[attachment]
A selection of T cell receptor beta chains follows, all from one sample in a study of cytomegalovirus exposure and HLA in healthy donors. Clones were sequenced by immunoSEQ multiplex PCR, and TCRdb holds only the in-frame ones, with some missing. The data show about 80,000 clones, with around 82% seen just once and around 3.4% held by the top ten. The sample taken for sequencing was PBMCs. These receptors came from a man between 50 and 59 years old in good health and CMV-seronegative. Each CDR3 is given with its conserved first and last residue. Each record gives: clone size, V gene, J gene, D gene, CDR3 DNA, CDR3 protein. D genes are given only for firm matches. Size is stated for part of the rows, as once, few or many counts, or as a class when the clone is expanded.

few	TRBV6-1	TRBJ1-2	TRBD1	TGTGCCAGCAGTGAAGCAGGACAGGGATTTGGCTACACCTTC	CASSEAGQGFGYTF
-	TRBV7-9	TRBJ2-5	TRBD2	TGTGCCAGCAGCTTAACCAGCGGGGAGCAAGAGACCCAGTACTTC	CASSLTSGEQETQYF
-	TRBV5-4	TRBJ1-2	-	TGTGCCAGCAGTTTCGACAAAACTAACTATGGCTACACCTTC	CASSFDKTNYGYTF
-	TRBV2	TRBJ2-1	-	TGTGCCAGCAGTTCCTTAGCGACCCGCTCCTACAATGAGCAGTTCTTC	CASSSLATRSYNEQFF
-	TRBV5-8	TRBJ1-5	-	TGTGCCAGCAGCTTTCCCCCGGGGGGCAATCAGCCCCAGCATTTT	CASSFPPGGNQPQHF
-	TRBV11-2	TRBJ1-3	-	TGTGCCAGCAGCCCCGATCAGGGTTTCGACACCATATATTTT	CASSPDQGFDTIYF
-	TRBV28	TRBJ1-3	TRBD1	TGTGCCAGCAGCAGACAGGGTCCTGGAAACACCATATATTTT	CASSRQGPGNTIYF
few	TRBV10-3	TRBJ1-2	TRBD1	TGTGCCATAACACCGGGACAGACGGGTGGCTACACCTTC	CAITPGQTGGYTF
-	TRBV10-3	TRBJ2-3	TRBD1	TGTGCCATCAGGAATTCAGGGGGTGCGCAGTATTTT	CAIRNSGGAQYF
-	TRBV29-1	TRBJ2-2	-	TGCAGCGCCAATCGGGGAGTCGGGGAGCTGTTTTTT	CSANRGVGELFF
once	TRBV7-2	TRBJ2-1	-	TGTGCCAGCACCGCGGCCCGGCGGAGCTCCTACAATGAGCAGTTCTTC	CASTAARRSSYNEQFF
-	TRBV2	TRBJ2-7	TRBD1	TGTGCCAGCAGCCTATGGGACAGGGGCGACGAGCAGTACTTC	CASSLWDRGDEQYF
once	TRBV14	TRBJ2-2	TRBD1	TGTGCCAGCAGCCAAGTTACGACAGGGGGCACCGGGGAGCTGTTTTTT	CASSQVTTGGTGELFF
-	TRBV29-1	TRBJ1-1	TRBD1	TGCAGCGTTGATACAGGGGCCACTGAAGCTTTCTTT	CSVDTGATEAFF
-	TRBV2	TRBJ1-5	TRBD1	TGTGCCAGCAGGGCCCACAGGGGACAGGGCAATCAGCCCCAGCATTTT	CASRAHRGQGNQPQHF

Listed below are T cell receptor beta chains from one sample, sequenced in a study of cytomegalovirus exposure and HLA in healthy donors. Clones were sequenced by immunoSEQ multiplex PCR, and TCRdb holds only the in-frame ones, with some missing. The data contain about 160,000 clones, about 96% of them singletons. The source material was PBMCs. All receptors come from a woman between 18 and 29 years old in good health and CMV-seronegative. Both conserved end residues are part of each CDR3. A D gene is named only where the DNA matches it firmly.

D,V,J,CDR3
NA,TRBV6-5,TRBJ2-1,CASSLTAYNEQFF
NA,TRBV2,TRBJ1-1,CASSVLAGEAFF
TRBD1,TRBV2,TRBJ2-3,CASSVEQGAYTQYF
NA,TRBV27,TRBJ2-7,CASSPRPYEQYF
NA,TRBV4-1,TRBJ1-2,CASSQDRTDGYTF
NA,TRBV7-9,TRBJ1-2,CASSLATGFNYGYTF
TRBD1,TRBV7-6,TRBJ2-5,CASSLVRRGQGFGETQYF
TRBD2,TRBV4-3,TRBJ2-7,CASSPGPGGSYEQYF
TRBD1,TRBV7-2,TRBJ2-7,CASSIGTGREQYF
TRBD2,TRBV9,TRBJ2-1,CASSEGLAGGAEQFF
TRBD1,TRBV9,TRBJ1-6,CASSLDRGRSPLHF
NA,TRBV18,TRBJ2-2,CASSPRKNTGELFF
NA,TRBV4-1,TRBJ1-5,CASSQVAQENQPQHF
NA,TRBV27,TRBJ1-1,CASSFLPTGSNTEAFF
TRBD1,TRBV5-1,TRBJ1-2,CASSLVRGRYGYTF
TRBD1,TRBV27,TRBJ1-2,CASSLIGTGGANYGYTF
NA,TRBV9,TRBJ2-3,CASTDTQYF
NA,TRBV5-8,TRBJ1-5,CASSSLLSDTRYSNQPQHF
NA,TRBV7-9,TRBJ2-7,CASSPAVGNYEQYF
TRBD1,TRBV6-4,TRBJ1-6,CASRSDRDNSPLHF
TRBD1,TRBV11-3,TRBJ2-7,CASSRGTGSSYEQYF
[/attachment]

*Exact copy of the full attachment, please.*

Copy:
A selection of T cell receptor beta chains follows, all from one sample in a study of cytomegalovirus exposure and HLA in healthy donors. Clones were sequenced by immunoSEQ multiplex PCR, and TCRdb holds only the in-frame ones, with some missing. The data show about 80,000 clones, with around 82% seen just once and around 3.4% held by the top ten. The sample taken for sequencing was PBMCs. These receptors came from a man between 50 and 59 years old in good health and CMV-seronegative. Each CDR3 is given with its conserved first and last residue. Each record gives: clone size, V gene, J gene, D gene, CDR3 DNA, CDR3 protein. D genes are given only for firm matches. Size is stated for part of the rows, as once, few or many counts, or as a class when the clone is expanded.

few	TRBV6-1	TRBJ1-2	TRBD1	TGTGCCAGCAGTGAAGCAGGACAGGGATTTGGCTACACCTTC	CASSEAGQGFGYTF
-	TRBV7-9	TRBJ2-5	TRBD2	TGTGCCAGCAGCTTAACCAGCGGGGAGCAAGAGACCCAGTACTTC	CASSLTSGEQETQYF
-	TRBV5-4	TRBJ1-2	-	TGTGCCAGCAGTTTCGACAAAACTAACTATGGCTACACCTTC	CASSFDKTNYGYTF
-	TRBV2	TRBJ2-1	-	TGTGCCAGCAGTTCCTTAGCGACCCGCTCCTACAATGAGCAGTTCTTC	CASSSLATRSYNEQFF
-	TRBV5-8	TRBJ1-5	-	TGTGCCAGCAGCTTTCCCCCGGGGGGCAATCAGCCCCAGCATTTT	CASSFPPGGNQPQHF
-	TRBV11-2	TRBJ1-3	-	TGTGCCAGCAGCCCCGATCAGGGTTTCGACACCATATATTTT	CASSPDQGFDTIYF
-	TRBV28	TRBJ1-3	TRBD1	TGTGCCAGCAGCAGACAGGGTCCTGGAAACACCATATATTTT	CASSRQGPGNTIYF
few	TRBV10-3	TRBJ1-2	TRBD1	TGTGCCATAACACCGGGACAGACGGGTGGCTACACCTTC	CAITPGQTGGYTF
-	TRBV10-3	TRBJ2-3	TRBD1	TGTGCCATCAGGAATTCAGGGGGTGCGCAGTATTTT	CAIRNSGGAQYF
-	TRBV29-1	TRBJ2-2	-	TGCAGCGCCAATCGGGGAGTCGGGGAGCTGTTTTTT	CSANRGVGELFF
once	TRBV7-2	TRBJ2-1	-	TGTGCCAGCACCGCGGCCCGGCGGAGCTCCTACAATGAGCAGTTCTTC	CASTAARRSSYNEQFF
-	TRBV2	TRBJ2-7	TRBD1	TGTGCCAGCAGCCTATGGGACAGGGGCGACGAGCAGTACTTC	CASSLWDRGDEQYF
once	TRBV14	TRBJ2-2	TRBD1	TGTGCCAGCAGCCAAGTTACGACAGGGGGCACCGGGGAGCTGTTTTTT	CASSQVTTGGTGELFF
-	TRBV29-1	TRBJ1-1	TRBD1	TGCAGCGTTGATACAGGGGCCACTGAAGCTTTCTTT	CSVDTGATEAFF
-	TRBV2	TRBJ1-5	TRBD1	TGTGCCAGCAGGGCCCACAGGGGACAGGGCAATCAGCCCCAGCATTTT	CASRAHRGQGNQPQHF

Listed below are T cell receptor beta chains from one sample, sequenced in a study of cytomegalovirus exposure and HLA in healthy donors. Clones were sequenced by immunoSEQ multiplex PCR, and TCRdb holds only the in-frame ones, with some missing. The data contain about 160,000 clones, about 96% of them singletons. The source material was PBMCs. All receptors come from a woman between 18 and 29 years old in good health and CMV-seronegative. Both conserved end residues are part of each CDR3. A D gene is named only where the DNA matches it firmly.

D,V,J,CDR3
NA,TRBV6-5,TRBJ2-1,CASSLTAYNEQFF
NA,TRBV2,TRBJ1-1,CASSVLAGEAFF
TRBD1,TRBV2,TRBJ2-3,CASSVEQGAYTQYF
NA,TRBV27,TRBJ2-7,CASSPRPYEQYF
NA,TRBV4-1,TRBJ1-2,CASSQDRTDGYTF
NA,TRBV7-9,TRBJ1-2,CASSLATGFNYGYTF
TRBD1,TRBV7-6,TRBJ2-5,CASSLVRRGQGFGETQYF
TRBD2,TRBV4-3,TRBJ2-7,CASSPGPGGSYEQYF
TRBD1,TRBV7-2,TRBJ2-7,CASSIGTGREQYF
TRBD2,TRBV9,TRBJ2-1,CASSEGLAGGAEQFF
TRBD1,TRBV9,TRBJ1-6,CASSLDRGRSPLHF
NA,TRBV18,TRBJ2-2,CASSPRKNTGELFF
NA,TRBV4-1,TRBJ1-5,CASSQVAQENQPQHF
NA,TRBV27,TRBJ1-1,CASSFLPTGSNTEAFF
TRBD1,TRBV5-1,TRBJ1-2,CASSLVRGRYGYTF
TRBD1,TRBV27,TRBJ1-2,CASSLIGTGGANYGYTF
NA,TRBV9,TRBJ2-3,CASTDTQYF
NA,TRBV5-8,TRBJ1-5,CASSSLLSDTRYSNQPQHF
NA,TRBV7-9,TRBJ2-7,CASSPAVGNYEQYF
TRBD1,TRBV6-4,TRBJ1-6,CASRSDRDNSPLHF
TRBD1,TRBV11-3,TRBJ2-7,CASSRGTGSSYEQYF